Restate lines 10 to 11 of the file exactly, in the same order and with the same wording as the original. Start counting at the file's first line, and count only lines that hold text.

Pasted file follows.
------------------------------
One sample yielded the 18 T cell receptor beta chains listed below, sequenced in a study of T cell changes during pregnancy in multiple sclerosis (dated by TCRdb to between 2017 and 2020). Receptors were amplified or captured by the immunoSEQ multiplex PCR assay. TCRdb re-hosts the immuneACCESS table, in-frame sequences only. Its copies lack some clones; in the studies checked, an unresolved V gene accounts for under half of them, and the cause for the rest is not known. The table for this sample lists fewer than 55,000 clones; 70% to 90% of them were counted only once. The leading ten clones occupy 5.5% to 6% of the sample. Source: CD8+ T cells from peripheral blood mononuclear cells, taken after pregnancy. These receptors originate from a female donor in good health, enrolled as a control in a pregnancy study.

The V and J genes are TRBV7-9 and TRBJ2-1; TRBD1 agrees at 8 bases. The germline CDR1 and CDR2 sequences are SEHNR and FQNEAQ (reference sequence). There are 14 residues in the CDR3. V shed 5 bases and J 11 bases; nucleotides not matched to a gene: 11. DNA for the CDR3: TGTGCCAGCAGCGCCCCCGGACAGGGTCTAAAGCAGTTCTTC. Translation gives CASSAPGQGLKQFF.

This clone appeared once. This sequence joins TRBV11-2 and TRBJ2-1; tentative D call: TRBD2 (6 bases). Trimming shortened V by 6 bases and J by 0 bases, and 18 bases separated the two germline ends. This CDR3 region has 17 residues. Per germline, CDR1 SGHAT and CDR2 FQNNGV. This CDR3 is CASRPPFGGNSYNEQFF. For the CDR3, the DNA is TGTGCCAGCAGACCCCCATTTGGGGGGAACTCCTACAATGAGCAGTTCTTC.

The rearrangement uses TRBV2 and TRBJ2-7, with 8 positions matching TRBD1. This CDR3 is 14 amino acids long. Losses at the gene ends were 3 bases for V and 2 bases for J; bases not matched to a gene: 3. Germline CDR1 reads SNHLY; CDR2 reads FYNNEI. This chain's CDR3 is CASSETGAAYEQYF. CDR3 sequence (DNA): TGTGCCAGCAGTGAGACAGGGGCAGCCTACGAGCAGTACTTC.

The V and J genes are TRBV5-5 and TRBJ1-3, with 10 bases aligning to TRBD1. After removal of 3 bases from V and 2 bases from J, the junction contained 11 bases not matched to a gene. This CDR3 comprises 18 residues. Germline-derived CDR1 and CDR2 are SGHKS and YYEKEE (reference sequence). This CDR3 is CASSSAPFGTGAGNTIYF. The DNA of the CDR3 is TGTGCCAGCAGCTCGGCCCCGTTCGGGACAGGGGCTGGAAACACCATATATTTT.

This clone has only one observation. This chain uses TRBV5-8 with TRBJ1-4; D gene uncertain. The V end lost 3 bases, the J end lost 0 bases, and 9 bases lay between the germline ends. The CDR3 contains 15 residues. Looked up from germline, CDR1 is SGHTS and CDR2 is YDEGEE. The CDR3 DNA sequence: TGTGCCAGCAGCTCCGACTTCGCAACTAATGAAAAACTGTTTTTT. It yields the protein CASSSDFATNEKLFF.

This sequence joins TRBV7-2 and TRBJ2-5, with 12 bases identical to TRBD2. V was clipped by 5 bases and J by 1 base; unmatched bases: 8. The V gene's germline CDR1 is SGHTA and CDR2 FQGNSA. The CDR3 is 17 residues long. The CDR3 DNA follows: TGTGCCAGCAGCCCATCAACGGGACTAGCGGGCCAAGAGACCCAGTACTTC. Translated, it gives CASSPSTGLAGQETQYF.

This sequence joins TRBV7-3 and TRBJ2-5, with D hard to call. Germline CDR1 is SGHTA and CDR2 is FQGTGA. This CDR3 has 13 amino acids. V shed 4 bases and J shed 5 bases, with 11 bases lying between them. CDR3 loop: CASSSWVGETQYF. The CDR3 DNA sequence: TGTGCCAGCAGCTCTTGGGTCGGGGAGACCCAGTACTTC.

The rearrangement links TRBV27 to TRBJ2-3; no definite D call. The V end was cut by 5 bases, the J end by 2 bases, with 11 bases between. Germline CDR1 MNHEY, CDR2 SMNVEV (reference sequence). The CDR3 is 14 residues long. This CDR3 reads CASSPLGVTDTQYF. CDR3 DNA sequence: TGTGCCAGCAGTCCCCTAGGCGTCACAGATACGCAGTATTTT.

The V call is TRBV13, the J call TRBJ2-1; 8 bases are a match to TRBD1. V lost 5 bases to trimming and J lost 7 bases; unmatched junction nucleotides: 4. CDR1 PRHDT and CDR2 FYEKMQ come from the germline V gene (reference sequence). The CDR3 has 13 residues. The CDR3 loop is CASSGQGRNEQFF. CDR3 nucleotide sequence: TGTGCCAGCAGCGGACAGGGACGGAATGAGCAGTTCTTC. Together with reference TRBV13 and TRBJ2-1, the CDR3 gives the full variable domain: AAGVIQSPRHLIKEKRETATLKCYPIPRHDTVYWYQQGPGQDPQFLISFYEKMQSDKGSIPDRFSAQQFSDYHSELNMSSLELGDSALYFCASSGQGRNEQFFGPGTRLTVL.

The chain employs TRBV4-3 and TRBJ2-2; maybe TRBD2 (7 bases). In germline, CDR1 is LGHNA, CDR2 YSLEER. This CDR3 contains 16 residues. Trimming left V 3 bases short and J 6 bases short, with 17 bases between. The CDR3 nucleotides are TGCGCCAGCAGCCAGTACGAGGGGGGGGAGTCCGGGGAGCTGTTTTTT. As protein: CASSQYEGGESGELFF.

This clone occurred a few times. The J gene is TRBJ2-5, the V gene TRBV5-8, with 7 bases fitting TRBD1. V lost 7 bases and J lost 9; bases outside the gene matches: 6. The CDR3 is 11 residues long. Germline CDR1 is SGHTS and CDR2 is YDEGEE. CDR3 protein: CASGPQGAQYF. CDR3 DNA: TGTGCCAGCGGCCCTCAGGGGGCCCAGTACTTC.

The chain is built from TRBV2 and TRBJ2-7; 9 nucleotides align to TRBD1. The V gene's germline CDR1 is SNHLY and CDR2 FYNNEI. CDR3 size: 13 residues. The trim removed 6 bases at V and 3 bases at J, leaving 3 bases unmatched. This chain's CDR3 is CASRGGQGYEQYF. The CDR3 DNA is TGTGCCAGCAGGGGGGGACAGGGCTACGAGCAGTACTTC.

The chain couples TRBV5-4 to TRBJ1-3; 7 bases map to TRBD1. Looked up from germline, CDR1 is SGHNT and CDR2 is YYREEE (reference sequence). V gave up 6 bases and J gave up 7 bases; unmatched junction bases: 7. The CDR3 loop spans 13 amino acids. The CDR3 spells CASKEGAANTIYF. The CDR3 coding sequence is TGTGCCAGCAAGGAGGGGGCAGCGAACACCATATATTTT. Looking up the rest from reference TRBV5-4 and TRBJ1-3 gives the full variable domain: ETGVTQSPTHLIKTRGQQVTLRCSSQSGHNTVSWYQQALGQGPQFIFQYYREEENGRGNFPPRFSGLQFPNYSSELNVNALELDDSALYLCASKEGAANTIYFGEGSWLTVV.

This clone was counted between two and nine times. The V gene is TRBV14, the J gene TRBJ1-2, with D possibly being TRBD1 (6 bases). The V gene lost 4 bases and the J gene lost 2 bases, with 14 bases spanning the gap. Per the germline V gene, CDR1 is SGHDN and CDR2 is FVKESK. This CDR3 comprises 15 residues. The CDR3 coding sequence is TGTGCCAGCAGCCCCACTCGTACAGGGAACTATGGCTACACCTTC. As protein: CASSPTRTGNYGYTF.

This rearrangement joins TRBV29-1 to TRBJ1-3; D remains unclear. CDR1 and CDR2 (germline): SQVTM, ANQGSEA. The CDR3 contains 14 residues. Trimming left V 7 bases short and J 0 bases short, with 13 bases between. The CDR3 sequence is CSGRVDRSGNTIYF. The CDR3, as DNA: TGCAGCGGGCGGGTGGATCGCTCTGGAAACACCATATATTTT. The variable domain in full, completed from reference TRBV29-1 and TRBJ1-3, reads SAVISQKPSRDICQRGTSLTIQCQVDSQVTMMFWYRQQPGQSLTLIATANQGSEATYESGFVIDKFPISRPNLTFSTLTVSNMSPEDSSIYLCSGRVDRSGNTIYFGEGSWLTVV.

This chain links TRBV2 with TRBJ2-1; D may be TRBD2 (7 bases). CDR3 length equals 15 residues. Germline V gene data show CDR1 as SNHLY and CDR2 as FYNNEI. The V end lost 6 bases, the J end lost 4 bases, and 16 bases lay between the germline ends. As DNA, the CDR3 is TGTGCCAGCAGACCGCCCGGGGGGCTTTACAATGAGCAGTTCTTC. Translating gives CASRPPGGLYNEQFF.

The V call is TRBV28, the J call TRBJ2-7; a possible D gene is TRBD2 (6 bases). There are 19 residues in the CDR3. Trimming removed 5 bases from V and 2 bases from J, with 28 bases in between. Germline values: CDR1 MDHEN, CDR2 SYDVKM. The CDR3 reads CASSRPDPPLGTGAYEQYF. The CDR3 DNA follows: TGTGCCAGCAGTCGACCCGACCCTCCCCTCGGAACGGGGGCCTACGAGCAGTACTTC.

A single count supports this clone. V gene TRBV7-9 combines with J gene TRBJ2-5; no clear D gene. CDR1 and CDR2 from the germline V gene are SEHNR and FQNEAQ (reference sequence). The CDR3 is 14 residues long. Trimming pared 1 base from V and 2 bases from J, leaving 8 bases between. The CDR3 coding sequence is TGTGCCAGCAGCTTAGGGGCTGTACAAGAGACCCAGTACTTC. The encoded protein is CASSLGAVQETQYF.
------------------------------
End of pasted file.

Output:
The V call is TRBV13, the J call TRBJ2-1; 8 bases are a match to TRBD1. V lost 5 bases to trimming and J lost 7 bases; unmatched junction nucleotides: 4. CDR1 PRHDT and CDR2 FYEKMQ come from the germline V gene (reference sequence). The CDR3 has 13 residues. The CDR3 loop is CASSGQGRNEQFF. CDR3 nucleotide sequence: TGTGCCAGCAGCGGACAGGGACGGAATGAGCAGTTCTTC. Together with reference TRBV13 and TRBJ2-1, the CDR3 gives the full variable domain: AAGVIQSPRHLIKEKRETATLKCYPIPRHDTVYWYQQGPGQDPQFLISFYEKMQSDKGSIPDRFSAQQFSDYHSELNMSSLELGDSALYFCASSGQGRNEQFFGPGTRLTVL.

The chain employs TRBV4-3 and TRBJ2-2; maybe TRBD2 (7 bases). In germline, CDR1 is LGHNA, CDR2 YSLEER. This CDR3 contains 16 residues. Trimming left V 3 bases short and J 6 bases short, with 17 bases between. The CDR3 nucleotides are TGCGCCAGCAGCCAGTACGAGGGGGGGGAGTCCGGGGAGCTGTTTTTT. As protein: CASSQYEGGESGELFF.